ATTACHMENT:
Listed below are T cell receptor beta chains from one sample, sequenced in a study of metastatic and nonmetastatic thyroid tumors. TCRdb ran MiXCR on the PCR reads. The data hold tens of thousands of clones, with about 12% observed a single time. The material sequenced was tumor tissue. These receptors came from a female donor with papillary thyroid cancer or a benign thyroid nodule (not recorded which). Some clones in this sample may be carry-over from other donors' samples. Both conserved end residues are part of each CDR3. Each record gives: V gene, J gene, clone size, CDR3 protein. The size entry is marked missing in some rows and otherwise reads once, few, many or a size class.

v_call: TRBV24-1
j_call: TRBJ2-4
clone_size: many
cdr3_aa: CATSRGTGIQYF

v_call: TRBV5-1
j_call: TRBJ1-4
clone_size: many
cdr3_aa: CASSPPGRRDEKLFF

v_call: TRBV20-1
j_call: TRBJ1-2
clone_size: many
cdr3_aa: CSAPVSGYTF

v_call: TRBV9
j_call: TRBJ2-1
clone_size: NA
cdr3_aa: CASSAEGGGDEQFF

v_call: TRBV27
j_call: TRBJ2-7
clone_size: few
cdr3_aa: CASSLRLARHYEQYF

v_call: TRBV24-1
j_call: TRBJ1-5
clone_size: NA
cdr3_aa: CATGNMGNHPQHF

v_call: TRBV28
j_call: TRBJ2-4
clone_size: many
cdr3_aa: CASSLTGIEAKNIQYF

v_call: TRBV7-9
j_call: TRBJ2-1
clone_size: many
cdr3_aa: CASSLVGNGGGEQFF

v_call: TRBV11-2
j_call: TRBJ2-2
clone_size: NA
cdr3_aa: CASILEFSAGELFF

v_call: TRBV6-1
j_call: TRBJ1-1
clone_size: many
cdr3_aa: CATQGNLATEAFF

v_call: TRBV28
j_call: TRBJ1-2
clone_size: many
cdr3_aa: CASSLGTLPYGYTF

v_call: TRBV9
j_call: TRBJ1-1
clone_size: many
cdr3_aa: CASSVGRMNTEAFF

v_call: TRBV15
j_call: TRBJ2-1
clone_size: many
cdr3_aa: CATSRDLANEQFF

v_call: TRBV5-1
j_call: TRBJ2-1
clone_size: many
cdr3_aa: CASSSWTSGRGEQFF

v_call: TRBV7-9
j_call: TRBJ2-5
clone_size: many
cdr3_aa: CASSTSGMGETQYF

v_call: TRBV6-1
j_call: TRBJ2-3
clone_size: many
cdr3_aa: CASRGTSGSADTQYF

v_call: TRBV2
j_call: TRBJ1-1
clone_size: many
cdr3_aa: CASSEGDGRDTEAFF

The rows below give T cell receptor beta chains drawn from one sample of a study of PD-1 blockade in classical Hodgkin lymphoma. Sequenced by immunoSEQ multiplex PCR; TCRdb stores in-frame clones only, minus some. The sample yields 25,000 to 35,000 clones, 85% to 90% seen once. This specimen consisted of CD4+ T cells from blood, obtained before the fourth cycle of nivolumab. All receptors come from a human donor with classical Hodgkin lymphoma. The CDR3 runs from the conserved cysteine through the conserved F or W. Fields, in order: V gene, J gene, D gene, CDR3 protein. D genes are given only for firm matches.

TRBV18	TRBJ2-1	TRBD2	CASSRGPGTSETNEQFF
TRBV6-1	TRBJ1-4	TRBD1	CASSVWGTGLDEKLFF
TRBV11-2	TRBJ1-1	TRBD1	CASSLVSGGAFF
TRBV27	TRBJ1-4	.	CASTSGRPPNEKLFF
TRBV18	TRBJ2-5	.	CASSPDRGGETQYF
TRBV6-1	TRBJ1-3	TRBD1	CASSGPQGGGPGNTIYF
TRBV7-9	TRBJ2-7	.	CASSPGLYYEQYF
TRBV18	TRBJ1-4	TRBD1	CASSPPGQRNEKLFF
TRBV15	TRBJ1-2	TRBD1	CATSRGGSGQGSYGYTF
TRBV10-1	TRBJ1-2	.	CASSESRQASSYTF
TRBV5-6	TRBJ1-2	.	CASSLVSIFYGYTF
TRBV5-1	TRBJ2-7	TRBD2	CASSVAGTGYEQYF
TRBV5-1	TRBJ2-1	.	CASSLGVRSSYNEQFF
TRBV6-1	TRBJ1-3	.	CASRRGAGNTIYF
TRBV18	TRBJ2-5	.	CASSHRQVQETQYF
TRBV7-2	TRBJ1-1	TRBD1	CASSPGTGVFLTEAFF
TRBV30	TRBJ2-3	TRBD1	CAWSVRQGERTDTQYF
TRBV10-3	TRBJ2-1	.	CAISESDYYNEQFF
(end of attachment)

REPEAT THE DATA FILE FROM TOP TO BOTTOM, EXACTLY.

Listed below are T cell receptor beta chains from one sample, sequenced in a study of metastatic and nonmetastatic thyroid tumors. TCRdb ran MiXCR on the PCR reads. The data hold tens of thousands of clones, with about 12% observed a single time. The material sequenced was tumor tissue. These receptors came from a female donor with papillary thyroid cancer or a benign thyroid nodule (not recorded which). Some clones in this sample may be carry-over from other donors' samples. Both conserved end residues are part of each CDR3. Each record gives: V gene, J gene, clone size, CDR3 protein. The size entry is marked missing in some rows and otherwise reads once, few, many or a size class.

v_call: TRBV24-1
j_call: TRBJ2-4
clone_size: many
cdr3_aa: CATSRGTGIQYF

v_call: TRBV5-1
j_call: TRBJ1-4
clone_size: many
cdr3_aa: CASSPPGRRDEKLFF

v_call: TRBV20-1
j_call: TRBJ1-2
clone_size: many
cdr3_aa: CSAPVSGYTF

v_call: TRBV9
j_call: TRBJ2-1
clone_size: NA
cdr3_aa: CASSAEGGGDEQFF

v_call: TRBV27
j_call: TRBJ2-7
clone_size: few
cdr3_aa: CASSLRLARHYEQYF

v_call: TRBV24-1
j_call: TRBJ1-5
clone_size: NA
cdr3_aa: CATGNMGNHPQHF

v_call: TRBV28
j_call: TRBJ2-4
clone_size: many
cdr3_aa: CASSLTGIEAKNIQYF

v_call: TRBV7-9
j_call: TRBJ2-1
clone_size: many
cdr3_aa: CASSLVGNGGGEQFF

v_call: TRBV11-2
j_call: TRBJ2-2
clone_size: NA
cdr3_aa: CASILEFSAGELFF

v_call: TRBV6-1
j_call: TRBJ1-1
clone_size: many
cdr3_aa: CATQGNLATEAFF

v_call: TRBV28
j_call: TRBJ1-2
clone_size: many
cdr3_aa: CASSLGTLPYGYTF

v_call: TRBV9
j_call: TRBJ1-1
clone_size: many
cdr3_aa: CASSVGRMNTEAFF

v_call: TRBV15
j_call: TRBJ2-1
clone_size: many
cdr3_aa: CATSRDLANEQFF

v_call: TRBV5-1
j_call: TRBJ2-1
clone_size: many
cdr3_aa: CASSSWTSGRGEQFF

v_call: TRBV7-9
j_call: TRBJ2-5
clone_size: many
cdr3_aa: CASSTSGMGETQYF

v_call: TRBV6-1
j_call: TRBJ2-3
clone_size: many
cdr3_aa: CASRGTSGSADTQYF

v_call: TRBV2
j_call: TRBJ1-1
clone_size: many
cdr3_aa: CASSEGDGRDTEAFF

The rows below give T cell receptor beta chains drawn from one sample of a study of PD-1 blockade in classical Hodgkin lymphoma. Sequenced by immunoSEQ multiplex PCR; TCRdb stores in-frame clones only, minus some. The sample yields 25,000 to 35,000 clones, 85% to 90% seen once. This specimen consisted of CD4+ T cells from blood, obtained before the fourth cycle of nivolumab. All receptors come from a human donor with classical Hodgkin lymphoma. The CDR3 runs from the conserved cysteine through the conserved F or W. Fields, in order: V gene, J gene, D gene, CDR3 protein. D genes are given only for firm matches.

TRBV18	TRBJ2-1	TRBD2	CASSRGPGTSETNEQFF
TRBV6-1	TRBJ1-4	TRBD1	CASSVWGTGLDEKLFF
TRBV11-2	TRBJ1-1	TRBD1	CASSLVSGGAFF
TRBV27	TRBJ1-4	.	CASTSGRPPNEKLFF
TRBV18	TRBJ2-5	.	CASSPDRGGETQYF
TRBV6-1	TRBJ1-3	TRBD1	CASSGPQGGGPGNTIYF
TRBV7-9	TRBJ2-7	.	CASSPGLYYEQYF
TRBV18	TRBJ1-4	TRBD1	CASSPPGQRNEKLFF
TRBV15	TRBJ1-2	TRBD1	CATSRGGSGQGSYGYTF
TRBV10-1	TRBJ1-2	.	CASSESRQASSYTF
TRBV5-6	TRBJ1-2	.	CASSLVSIFYGYTF
TRBV5-1	TRBJ2-7	TRBD2	CASSVAGTGYEQYF
TRBV5-1	TRBJ2-1	.	CASSLGVRSSYNEQFF
TRBV6-1	TRBJ1-3	.	CASRRGAGNTIYF
TRBV18	TRBJ2-5	.	CASSHRQVQETQYF
TRBV7-2	TRBJ1-1	TRBD1	CASSPGTGVFLTEAFF
TRBV30	TRBJ2-3	TRBD1	CAWSVRQGERTDTQYF
TRBV10-3	TRBJ2-1	.	CAISESDYYNEQFF